The potential adverse effects of regulation on market liquidity in the post-crisis period continue to receive significant attention. This column shows that dealer balance sheets have continued to stagnate and that various measures point to less abundant funding liquidity. Nonetheless, there is little evidence of a wide-spread deterioration in market liquidity. Liquidity remained resilient even during stress events like the 2013 ‘temper tantrum’.

George Dotsis, 10 September 2017

Option trading has grown phenomenally in the last 40 years, but option markets have existed since the early 17th century. This column reviews an option trading manual written by a London trader in 1906. It shows that traders in the 19th century developed sophisticated techniques for determining the prices of short-term calls and puts. They also priced at-the-money-forward straddles the same way they are priced today.

Konstantin Platonov, 25 August 2017

Unemployment rates rise during a financial crisis. In this video, Konstantin Platonov underlines the important link between pessismism about the financial market and the real economy. This video was recorded in July 2017 at a macroeconomics conference organised by the Bank of England.

Bruce Kasman, Joseph Lupton, 03 November 2016

Over the past two years, a significant disinflationary impulse has dampened nominal activity around the world. As this disinflationary impulse fades, however, both nominal and real growth should normalise. Indeed, as this column highlights, the latest signs show inflation and inflation expectations rising, profits stabilising, and capital expenditure inching up.

Alex Edmans, Clifford Holderness, 15 September 2016

The separation of ownership and control for public firms may lead to fully dispersed ownership where no shareholder has an incentive to engage in governance. This column argues that blockholders (owners of large stakes) play a critical role in long-term governance, partly through a credible threat to sell their stakes. This threat is undermined by well-intentioned policy moves to create holding-period incentives and requirements. If they succeed, these policies will make exit less likely and blockholders will lose a method to discipline managers.

Santosh Anagol, Vimal Balasubramaniam, Tarun Ramadorai, 17 July 2016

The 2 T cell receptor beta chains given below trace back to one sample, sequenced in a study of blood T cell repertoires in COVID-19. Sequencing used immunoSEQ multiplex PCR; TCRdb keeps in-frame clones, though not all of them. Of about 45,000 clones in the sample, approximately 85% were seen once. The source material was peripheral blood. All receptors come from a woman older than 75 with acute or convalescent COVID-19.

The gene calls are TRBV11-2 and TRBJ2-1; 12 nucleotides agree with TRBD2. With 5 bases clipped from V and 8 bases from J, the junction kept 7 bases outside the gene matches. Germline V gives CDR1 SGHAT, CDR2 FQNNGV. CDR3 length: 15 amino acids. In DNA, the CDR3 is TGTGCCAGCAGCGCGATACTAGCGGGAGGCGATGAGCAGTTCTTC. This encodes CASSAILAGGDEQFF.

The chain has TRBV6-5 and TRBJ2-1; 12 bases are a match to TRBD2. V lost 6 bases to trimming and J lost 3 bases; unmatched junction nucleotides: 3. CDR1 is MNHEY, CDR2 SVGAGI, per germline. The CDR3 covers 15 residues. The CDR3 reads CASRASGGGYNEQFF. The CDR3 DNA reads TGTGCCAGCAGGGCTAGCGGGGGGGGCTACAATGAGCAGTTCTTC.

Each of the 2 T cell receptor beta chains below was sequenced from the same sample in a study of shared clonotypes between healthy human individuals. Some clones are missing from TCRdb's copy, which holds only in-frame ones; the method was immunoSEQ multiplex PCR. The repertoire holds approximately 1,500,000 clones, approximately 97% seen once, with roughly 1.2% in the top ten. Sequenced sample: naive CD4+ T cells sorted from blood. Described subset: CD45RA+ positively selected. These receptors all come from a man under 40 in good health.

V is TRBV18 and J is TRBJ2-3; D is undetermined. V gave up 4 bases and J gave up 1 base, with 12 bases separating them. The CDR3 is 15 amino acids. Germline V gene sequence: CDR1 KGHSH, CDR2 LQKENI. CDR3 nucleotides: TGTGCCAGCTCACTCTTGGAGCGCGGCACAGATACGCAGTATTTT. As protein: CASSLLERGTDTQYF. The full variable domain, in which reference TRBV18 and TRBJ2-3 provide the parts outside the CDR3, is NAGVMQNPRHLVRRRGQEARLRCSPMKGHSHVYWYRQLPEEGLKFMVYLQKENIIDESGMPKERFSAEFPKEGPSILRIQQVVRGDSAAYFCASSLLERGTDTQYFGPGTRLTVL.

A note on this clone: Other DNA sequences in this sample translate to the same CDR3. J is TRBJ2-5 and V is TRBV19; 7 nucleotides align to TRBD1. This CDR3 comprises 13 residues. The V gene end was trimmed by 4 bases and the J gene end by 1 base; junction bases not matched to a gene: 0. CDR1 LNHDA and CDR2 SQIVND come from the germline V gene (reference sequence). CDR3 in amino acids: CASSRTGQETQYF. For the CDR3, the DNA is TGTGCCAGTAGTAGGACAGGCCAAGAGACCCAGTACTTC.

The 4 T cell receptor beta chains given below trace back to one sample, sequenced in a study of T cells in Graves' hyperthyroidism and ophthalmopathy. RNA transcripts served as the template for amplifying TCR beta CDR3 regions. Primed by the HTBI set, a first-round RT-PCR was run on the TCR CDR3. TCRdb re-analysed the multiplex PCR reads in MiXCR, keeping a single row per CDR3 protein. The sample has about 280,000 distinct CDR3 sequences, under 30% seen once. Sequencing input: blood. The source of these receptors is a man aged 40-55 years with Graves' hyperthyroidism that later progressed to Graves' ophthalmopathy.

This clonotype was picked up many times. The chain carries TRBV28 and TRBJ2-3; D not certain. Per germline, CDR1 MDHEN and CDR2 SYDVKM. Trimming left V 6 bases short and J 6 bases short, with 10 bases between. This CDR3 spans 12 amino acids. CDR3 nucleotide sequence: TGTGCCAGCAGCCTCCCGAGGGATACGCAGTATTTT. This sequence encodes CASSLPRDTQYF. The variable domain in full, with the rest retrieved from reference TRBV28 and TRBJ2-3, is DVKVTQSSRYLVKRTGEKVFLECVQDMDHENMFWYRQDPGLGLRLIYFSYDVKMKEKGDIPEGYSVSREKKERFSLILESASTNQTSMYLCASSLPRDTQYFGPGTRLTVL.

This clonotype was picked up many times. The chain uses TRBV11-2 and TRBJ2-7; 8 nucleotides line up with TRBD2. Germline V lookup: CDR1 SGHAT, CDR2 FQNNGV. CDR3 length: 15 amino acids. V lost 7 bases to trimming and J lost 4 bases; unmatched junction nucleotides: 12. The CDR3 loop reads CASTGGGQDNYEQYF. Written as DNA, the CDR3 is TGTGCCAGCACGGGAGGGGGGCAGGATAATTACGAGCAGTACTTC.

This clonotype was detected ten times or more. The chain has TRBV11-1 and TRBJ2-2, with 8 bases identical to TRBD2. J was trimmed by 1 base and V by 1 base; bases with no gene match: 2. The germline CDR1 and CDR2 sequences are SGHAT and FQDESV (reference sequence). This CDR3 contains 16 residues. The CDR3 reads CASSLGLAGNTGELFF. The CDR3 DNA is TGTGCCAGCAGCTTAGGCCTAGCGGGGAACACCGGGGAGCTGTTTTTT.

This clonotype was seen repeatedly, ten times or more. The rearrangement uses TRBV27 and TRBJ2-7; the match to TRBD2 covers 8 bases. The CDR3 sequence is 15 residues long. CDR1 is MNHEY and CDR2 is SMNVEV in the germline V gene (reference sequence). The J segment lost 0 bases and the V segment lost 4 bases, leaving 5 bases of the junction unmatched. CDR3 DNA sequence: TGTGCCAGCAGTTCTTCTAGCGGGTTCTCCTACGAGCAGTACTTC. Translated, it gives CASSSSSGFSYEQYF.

Evidence of the ‘endowment effect’ – ownership of an asset changing one’s valuation of it – runs counter to standard microeconomic theory. This column uses evidence from the Indian stock market’s random allocation of shares in IPOs to show that endowment effects do occur in even outside of controlled experiments, and correlate highly with measures of market experience. This evidence suggests that agents’ inertial behaviour explains endowment effects better than standard explanations.

Christopher Woolard, Kevin James, Joseph Stiglitz, Luigi Zingales, Matteo Aquilina , John Kay, Eric Budish, Thom Wetzer, 24 June 2016

Financial markets account for a large sector of the economy, and understanding their effectiveness is of critical importance. In this video, participants including Joseph Stiglitz, Financial Times columnist John Kay, and Luigi Zingales discuss new approaches to the issue. In order for financial markets to work for our society, broad consensus is needed. This video was recorded in February 2016 at the “Understanding Financial Markets Effectiveness: New Approaches” Conference jointly organized by the FCA and the Systemic Risk Centre at LSE.

Jon Danielsson, Robert Macrae, Jean-Pierre Zigrand, 24 June 2016

Brexit creates new opportunities and new risks for the British and EU financial markets. Both could benefit, but a more likely outcome is a fall in the quality of financial regulations, more inefficiency, more protectionism, and more systemic risk.

Julia Tanndal, Daniel Waldenström, 13 April 2016

Financial deregulation in the US has been shown to be associated with rising income inequality over the past four decades. This column looks at the income effects of financial deregulation in the UK and Japan during the 1980s and 1990s. As in the US, deregulation substantially increased the shares of income going to the very top of the distribution. These findings highlight the importance of financial markets in the evolution of income inequality in society. 

John Armour, Colin Mayer, Andrea Polo, 24 March 2016

Following the Global Crisis, regulators around the world have shown a greater commitment to investigating and sanctioning corporate wrongdoers. This column argues that fines are only one (surprisingly small) component of the overall sanctions available to regulators. Reputational sanctions are, for some categories of misconduct, far more potent than direct penalties.